No part of the money appropriated by any enactment of Congress shall, in the absence of express authorization by Congress, be used directly or indirectly to pay for any personal service, advertisement, telegram, telephone, . . . intended or designed to influence in any manner a Member of Congress, to favor or oppose, by vote or otherwise, any legislation or appropriation by Congress . . . but this shall not prevent officers or employees of the United States or of its Departments or agencies from communicating to Members of Congress . . . through the proper official channels, requests for legislation or appropriations which they deem necessary for the efficient conduct of the public business.

In Army Corps of Engineers, 52 F.L.R.A. 920 (1997), the Authority had held that § 1913 did not prohibit union representatives from using official time to lobby. Here, because the National Guard did not provide "any new arguments," the Authority held that Army Corps of Engineers controlled. See New Hampshire National Guard, slip op. at 6-7.

Section 8001 of the Act provides in pertinent part: "No part of any appropriation contained in this Act shall be used for publicity or propaganda purposes not authorized by Congress." The Authority focused on the "plain wording" of this provision, which includes an express exception ("not authorized by Congress"), and held that 5 U.S.C. §§ 7102(1) and 7131(d) constituted Congressional authorization for use of appropriated funds to lobby. See New Hampshire National Guard, slip op. at 8-9.

None of the funds made available by this Act shall be used in any way, directly or indirectly, to influence congressional action on any legislation or appropriation matters pending before the Congress.

The Authority held that the unambiguous and unqualified language of this section barred official-time lobbying by Department of Defense employees in 1996. It also rejected as inapposite the dissenting member's reliance on General Accounting Office (GAO) interpretations of other similar provisions and determined that resort to other indicia of Congressional intent was unnecessary given the clarity of § 8015's language. See New Hampshire National Guard, slip op. at 10-13. Because the Union's proposal conflicted with § 8015, the National Guard was under no obligation to negotiate over it, and the Authority therefore dismissed the complaint.

The Union appeals, and, as an initial matter, the parties contest our standard of review. The Union argues that because the Authority has no special competence interpreting Department of Defense appropriations acts, its construction of the Act is due no deference. Review should be de novo, the Union concludes. The Authority claims that our review is more limited; we should "respect" its reading of the Act and defer to it so long as it is reasonable. Frequently, the resolution of this standards debate disposes of the substantive issue. Not so here: whatever standard we apply, we reach the conclusion that the Authority's decision was not in error.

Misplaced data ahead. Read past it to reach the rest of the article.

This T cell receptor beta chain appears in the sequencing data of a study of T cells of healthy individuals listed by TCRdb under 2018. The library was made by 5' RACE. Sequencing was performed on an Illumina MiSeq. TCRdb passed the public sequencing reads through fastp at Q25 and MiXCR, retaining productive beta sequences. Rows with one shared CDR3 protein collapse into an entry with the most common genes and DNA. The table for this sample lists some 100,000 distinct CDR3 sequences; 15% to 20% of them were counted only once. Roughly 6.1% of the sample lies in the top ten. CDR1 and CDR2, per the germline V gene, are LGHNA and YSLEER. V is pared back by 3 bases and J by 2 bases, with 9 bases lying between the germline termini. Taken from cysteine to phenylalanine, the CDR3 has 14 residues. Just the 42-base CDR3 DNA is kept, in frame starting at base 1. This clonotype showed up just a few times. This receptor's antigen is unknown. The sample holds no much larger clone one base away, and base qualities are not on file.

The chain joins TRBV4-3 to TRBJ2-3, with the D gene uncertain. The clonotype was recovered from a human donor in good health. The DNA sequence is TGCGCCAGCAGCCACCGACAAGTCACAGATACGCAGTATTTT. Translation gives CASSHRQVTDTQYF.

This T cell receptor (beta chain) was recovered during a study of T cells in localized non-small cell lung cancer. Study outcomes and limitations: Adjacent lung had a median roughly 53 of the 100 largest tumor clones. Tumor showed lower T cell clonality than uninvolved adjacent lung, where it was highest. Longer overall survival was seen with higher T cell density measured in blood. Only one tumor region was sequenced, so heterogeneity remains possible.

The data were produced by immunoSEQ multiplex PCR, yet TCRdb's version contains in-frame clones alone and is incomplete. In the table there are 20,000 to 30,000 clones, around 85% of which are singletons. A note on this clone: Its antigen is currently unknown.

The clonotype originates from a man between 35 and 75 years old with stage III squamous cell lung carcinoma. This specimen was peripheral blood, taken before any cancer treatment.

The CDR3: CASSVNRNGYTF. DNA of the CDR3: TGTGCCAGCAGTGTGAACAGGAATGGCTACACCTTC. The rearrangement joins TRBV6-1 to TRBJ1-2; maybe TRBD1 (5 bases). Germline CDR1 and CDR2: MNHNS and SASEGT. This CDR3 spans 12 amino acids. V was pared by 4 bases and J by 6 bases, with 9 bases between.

We begin with the elementary proposition that one Congress is not bound by the decisions of a previous Congress. See, e.g., Reichelderfer v. Quinn, 287 U.S. 315, 318 (1932); Passamaquoddy Tribe v. Maine, 75 F.3d 784, 789 (1st Cir. 1996). Times change, and Congress repeals some laws, adjusts others and passes new legislation to meet the challenges of the day and of its own policy preferences. In most instances, Congress is explicit about its intent to change the law. In other cases, however, Congress is not so clear; the repeal is not explicit. Although repeal by implication is disfavored, especially in instances in which an appropriations bill is claimed to have repealed substantive law, United States v. Will, 449 U.S. 200, 221-22 (1980), it is not forbidden. See id. at 222-24; Metlife Capital Corp. v. M/V Emily S., 132 F.3d 818, 821-22 (1st Cir. 1997). If one Congress clearly and manifestly makes known its intent to supplant an existing law, a court can find repeal by implication. See, e.g., Metlife Capital, 132 F.3d at 822. Where, for example, two statutes are in irreconcilable conflict, the later law, in whole or in part, constitutes a repeal of the former. See id.